Hyperandrogenism (excess male hormone) in PCOS often manifests itself with the cosmetically disfiguring problems of acn, hirsutism, hair loss and skin darkening. These conditions cause considerable psychological morbidity in women with PCOS.
Specific treatments for these cosmetic problems should be considered in addition to hormonal or other therapy.
Acne and oily skin
Women with PCOS often suffer from acne and oily skin which is primarily due to a hormonal imbalance. Excessive androgens or male hormones cause acne in women with PCOS. PCOS cystic acne is large, red and deep breakouts on your skin. It is a severe form of normal acne that is caused by hormonal imbalances. PCOS-related acne tends to flare in areas that are usually considered “hormonally sensitive,” especially the lower third of the face. This includes cheeks, jawline, chin, and upper neck. Carbohydrate rich diet and stress usually only adds to this problem.
Unwanted Hair Growth (Hirsutism)
Unwanted hair growth is also caused by an excess of male hormones. Basically women with PCOS have coarse, darker hairs growing on face, chin, neck, chest, back or limbs. Women with unwanted hair on their face or body are well aware of it, embarrassed by it, and frustrated in trying to get rid of it. Shaving, waxing, depilatories, and tweezing are all options, but each has its limitations and each demands ongoing efforts. The most successful way to stop unwanted hair growth is laser hair removal.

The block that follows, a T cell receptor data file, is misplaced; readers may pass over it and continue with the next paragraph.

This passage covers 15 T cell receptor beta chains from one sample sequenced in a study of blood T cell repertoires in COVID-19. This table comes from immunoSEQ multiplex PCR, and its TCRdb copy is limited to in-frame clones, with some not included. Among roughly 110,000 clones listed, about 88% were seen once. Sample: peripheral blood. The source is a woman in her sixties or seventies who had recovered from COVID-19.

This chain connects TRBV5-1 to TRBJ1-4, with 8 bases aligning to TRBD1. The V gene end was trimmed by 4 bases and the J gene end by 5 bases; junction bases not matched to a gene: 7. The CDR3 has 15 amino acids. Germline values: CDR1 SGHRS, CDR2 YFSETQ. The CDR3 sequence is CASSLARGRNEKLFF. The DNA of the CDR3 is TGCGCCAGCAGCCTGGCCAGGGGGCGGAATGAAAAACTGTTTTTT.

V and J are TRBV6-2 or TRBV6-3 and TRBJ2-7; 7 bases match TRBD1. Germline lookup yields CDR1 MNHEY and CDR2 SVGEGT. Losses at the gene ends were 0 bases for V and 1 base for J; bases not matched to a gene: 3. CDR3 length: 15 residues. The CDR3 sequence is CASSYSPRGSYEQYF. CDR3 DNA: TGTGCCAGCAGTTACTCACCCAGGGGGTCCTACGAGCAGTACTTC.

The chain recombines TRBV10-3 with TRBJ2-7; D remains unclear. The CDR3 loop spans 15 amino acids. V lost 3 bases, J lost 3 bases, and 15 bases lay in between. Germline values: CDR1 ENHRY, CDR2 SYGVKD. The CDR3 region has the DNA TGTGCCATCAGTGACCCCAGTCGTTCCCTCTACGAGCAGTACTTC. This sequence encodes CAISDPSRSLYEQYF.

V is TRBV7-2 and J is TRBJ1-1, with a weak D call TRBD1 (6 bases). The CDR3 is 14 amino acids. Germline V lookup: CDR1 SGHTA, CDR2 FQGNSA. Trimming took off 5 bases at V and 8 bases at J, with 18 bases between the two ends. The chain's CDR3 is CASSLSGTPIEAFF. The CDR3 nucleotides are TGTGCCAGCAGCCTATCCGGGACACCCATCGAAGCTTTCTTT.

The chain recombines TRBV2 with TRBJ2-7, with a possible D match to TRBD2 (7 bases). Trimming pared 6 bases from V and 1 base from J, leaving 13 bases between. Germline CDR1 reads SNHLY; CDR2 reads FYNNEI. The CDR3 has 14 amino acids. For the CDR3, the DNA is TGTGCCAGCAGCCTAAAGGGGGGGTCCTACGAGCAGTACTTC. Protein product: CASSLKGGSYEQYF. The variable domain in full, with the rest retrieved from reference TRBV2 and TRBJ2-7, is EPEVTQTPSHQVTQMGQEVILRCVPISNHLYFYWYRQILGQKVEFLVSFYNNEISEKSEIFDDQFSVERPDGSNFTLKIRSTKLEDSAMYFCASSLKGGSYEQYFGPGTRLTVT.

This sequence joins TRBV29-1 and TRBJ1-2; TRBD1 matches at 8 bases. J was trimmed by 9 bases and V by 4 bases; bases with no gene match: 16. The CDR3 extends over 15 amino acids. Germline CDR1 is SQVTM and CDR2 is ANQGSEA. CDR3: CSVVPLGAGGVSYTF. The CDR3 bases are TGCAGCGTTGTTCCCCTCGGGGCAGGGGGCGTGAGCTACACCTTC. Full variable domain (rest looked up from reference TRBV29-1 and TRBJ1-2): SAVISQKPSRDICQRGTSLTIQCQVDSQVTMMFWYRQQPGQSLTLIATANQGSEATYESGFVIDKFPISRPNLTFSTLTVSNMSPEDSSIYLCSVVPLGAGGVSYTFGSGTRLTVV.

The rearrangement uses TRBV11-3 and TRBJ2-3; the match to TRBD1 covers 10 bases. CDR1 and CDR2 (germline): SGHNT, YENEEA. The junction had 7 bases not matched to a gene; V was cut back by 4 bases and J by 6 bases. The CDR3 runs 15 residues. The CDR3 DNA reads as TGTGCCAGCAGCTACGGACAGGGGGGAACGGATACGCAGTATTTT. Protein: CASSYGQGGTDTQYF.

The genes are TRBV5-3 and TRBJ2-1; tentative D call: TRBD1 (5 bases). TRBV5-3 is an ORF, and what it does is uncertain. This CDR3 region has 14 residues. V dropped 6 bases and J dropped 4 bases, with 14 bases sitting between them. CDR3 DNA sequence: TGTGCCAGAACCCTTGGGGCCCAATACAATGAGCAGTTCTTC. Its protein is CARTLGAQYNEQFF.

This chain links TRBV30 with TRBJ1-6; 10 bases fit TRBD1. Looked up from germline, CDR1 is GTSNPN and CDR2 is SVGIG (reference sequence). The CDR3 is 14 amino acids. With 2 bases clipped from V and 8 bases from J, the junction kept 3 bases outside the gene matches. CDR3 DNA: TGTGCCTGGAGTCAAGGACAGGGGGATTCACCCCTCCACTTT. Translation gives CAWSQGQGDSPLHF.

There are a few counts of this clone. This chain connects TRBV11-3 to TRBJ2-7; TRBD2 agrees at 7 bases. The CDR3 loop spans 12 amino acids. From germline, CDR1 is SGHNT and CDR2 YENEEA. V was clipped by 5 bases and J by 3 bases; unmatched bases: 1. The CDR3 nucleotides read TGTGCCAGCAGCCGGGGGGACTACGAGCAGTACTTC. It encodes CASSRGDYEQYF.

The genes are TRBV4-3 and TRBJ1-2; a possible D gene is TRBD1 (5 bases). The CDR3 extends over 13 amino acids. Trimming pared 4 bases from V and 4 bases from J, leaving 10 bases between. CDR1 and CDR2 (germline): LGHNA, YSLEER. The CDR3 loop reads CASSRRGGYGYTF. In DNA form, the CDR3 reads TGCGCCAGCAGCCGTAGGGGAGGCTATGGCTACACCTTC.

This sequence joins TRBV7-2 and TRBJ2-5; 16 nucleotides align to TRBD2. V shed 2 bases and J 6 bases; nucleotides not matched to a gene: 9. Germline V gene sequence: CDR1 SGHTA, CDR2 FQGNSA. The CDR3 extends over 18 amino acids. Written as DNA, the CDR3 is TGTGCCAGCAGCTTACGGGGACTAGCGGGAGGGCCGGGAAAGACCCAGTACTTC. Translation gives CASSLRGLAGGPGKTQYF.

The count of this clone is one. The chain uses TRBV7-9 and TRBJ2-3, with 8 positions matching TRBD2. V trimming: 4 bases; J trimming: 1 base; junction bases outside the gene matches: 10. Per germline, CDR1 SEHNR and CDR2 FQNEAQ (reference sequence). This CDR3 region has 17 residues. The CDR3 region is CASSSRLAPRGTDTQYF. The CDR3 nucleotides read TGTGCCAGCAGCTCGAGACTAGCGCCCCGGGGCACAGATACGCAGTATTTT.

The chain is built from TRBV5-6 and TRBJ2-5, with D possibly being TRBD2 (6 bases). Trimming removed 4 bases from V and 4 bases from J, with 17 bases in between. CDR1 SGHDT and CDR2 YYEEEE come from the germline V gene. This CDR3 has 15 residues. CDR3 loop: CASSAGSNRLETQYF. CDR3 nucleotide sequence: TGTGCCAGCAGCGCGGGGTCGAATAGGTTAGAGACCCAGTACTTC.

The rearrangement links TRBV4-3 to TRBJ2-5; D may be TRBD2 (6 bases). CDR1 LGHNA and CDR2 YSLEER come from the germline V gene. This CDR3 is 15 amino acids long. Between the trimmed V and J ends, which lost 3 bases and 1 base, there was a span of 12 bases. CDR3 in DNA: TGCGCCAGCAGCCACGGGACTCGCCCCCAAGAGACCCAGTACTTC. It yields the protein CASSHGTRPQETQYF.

Thinning hair due to the effects of male hormones (androgens) is called androgenic alopecia. It is a major source of psychological distress to women. This male-pattern hair loss is often seen in women with polycystic ovary syndrome (PCOS). This condition can be easily controlled through medication.
The brown skin discolorations that occur with PCOS are unique, and are called acanthosis nigricans. They appear as darkened, velvety swaths of dark brown that most often develops on the nape of the neck, armpits, inner thighs, or under the breasts. Although these discolorations are not related to sun damage, the treatment is the same: daily exfoliation, sunscreen, and use of a topical over-the-counter skincare product. While skin pigmentation and darkening is observed in some women with PCOS, there could also be other reasons for this condition like diabetes or insulin resistance.